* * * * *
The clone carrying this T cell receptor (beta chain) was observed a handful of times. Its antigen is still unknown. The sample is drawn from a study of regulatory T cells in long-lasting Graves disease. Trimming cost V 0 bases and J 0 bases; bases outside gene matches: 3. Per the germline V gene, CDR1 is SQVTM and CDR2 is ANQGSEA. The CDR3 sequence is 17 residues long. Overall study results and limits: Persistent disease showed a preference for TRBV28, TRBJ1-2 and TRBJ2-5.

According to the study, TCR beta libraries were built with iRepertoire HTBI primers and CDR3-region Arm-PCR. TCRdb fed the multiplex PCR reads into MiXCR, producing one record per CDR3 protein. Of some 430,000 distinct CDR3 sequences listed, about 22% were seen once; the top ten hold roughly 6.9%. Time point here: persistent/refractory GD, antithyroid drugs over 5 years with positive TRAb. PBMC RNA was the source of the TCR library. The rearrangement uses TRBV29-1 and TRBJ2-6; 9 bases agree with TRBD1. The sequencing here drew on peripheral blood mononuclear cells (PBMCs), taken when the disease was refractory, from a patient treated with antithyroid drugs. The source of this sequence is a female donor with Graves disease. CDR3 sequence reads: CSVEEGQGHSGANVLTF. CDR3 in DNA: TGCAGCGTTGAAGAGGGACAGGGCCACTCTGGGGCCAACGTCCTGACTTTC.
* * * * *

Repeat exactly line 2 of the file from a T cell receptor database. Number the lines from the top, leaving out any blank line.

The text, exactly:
According to the study, TCR beta libraries were built with iRepertoire HTBI primers and CDR3-region Arm-PCR. TCRdb fed the multiplex PCR reads into MiXCR, producing one record per CDR3 protein. Of some 430,000 distinct CDR3 sequences listed, about 22% were seen once; the top ten hold roughly 6.9%. Time point here: persistent/refractory GD, antithyroid drugs over 5 years with positive TRAb. PBMC RNA was the source of the TCR library. The rearrangement uses TRBV29-1 and TRBJ2-6; 9 bases agree with TRBD1. The sequencing here drew on peripheral blood mononuclear cells (PBMCs), taken when the disease was refractory, from a patient treated with antithyroid drugs. The source of this sequence is a female donor with Graves disease. CDR3 sequence reads: CSVEEGQGHSGANVLTF. CDR3 in DNA: TGCAGCGTTGAAGAGGGACAGGGCCACTCTGGGGCCAACGTCCTGACTTTC.